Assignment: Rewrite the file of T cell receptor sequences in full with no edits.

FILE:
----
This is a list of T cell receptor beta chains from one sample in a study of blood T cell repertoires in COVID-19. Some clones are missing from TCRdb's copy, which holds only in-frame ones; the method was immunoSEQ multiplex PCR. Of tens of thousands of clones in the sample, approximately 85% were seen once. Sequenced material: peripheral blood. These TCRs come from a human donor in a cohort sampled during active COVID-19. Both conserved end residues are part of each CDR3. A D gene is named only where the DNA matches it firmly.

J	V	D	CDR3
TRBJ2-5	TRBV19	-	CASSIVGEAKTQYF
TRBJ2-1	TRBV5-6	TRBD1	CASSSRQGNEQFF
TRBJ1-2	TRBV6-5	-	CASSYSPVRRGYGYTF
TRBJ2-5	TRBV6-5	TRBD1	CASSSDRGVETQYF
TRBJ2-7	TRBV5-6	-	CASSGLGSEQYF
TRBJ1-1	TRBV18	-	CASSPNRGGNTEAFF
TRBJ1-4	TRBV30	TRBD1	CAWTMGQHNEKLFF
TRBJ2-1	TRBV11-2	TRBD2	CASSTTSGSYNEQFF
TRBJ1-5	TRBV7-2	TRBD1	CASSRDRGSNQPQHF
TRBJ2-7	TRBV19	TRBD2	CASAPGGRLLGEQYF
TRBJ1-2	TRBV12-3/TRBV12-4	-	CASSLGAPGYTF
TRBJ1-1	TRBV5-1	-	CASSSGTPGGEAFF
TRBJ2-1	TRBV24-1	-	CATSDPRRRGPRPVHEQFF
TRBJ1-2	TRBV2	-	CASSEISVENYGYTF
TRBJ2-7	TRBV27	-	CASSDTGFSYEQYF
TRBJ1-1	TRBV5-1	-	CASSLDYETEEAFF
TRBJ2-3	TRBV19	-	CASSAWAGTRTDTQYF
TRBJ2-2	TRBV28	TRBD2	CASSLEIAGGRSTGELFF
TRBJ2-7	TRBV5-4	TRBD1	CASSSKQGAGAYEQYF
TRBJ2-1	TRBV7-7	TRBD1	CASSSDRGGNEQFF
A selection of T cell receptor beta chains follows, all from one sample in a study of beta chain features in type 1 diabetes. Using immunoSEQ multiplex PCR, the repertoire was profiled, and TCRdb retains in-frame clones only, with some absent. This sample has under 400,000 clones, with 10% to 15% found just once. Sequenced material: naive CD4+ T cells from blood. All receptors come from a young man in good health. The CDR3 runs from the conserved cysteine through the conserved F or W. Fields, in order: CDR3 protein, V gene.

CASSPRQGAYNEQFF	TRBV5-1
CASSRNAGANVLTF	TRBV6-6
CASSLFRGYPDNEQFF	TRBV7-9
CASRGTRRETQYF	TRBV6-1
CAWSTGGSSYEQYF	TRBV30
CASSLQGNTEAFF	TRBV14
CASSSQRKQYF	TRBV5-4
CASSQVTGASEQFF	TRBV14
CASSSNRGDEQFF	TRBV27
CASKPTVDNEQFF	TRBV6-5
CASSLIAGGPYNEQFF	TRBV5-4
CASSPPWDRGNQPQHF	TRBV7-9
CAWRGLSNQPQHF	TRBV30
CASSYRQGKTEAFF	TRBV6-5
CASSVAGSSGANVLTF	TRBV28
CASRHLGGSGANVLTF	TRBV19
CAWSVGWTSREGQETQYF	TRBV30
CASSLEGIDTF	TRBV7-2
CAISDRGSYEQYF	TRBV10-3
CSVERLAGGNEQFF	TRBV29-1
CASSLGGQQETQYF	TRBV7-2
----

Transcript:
This is a list of T cell receptor beta chains from one sample in a study of blood T cell repertoires in COVID-19. Some clones are missing from TCRdb's copy, which holds only in-frame ones; the method was immunoSEQ multiplex PCR. Of tens of thousands of clones in the sample, approximately 85% were seen once. Sequenced material: peripheral blood. These TCRs come from a human donor in a cohort sampled during active COVID-19. Both conserved end residues are part of each CDR3. A D gene is named only where the DNA matches it firmly.

J	V	D	CDR3
TRBJ2-5	TRBV19	-	CASSIVGEAKTQYF
TRBJ2-1	TRBV5-6	TRBD1	CASSSRQGNEQFF
TRBJ1-2	TRBV6-5	-	CASSYSPVRRGYGYTF
TRBJ2-5	TRBV6-5	TRBD1	CASSSDRGVETQYF
TRBJ2-7	TRBV5-6	-	CASSGLGSEQYF
TRBJ1-1	TRBV18	-	CASSPNRGGNTEAFF
TRBJ1-4	TRBV30	TRBD1	CAWTMGQHNEKLFF
TRBJ2-1	TRBV11-2	TRBD2	CASSTTSGSYNEQFF
TRBJ1-5	TRBV7-2	TRBD1	CASSRDRGSNQPQHF
TRBJ2-7	TRBV19	TRBD2	CASAPGGRLLGEQYF
TRBJ1-2	TRBV12-3/TRBV12-4	-	CASSLGAPGYTF
TRBJ1-1	TRBV5-1	-	CASSSGTPGGEAFF
TRBJ2-1	TRBV24-1	-	CATSDPRRRGPRPVHEQFF
TRBJ1-2	TRBV2	-	CASSEISVENYGYTF
TRBJ2-7	TRBV27	-	CASSDTGFSYEQYF
TRBJ1-1	TRBV5-1	-	CASSLDYETEEAFF
TRBJ2-3	TRBV19	-	CASSAWAGTRTDTQYF
TRBJ2-2	TRBV28	TRBD2	CASSLEIAGGRSTGELFF
TRBJ2-7	TRBV5-4	TRBD1	CASSSKQGAGAYEQYF
TRBJ2-1	TRBV7-7	TRBD1	CASSSDRGGNEQFF
A selection of T cell receptor beta chains follows, all from one sample in a study of beta chain features in type 1 diabetes. Using immunoSEQ multiplex PCR, the repertoire was profiled, and TCRdb retains in-frame clones only, with some absent. This sample has under 400,000 clones, with 10% to 15% found just once. Sequenced material: naive CD4+ T cells from blood. All receptors come from a young man in good health. The CDR3 runs from the conserved cysteine through the conserved F or W. Fields, in order: CDR3 protein, V gene.

CASSPRQGAYNEQFF	TRBV5-1
CASSRNAGANVLTF	TRBV6-6
CASSLFRGYPDNEQFF	TRBV7-9
CASRGTRRETQYF	TRBV6-1
CAWSTGGSSYEQYF	TRBV30
CASSLQGNTEAFF	TRBV14
CASSSQRKQYF	TRBV5-4
CASSQVTGASEQFF	TRBV14
CASSSNRGDEQFF	TRBV27
CASKPTVDNEQFF	TRBV6-5
CASSLIAGGPYNEQFF	TRBV5-4
CASSPPWDRGNQPQHF	TRBV7-9
CAWRGLSNQPQHF	TRBV30
CASSYRQGKTEAFF	TRBV6-5
CASSVAGSSGANVLTF	TRBV28
CASRHLGGSGANVLTF	TRBV19
CAWSVGWTSREGQETQYF	TRBV30
CASSLEGIDTF	TRBV7-2
CAISDRGSYEQYF	TRBV10-3
CSVERLAGGNEQFF	TRBV29-1
CASSLGGQQETQYF	TRBV7-2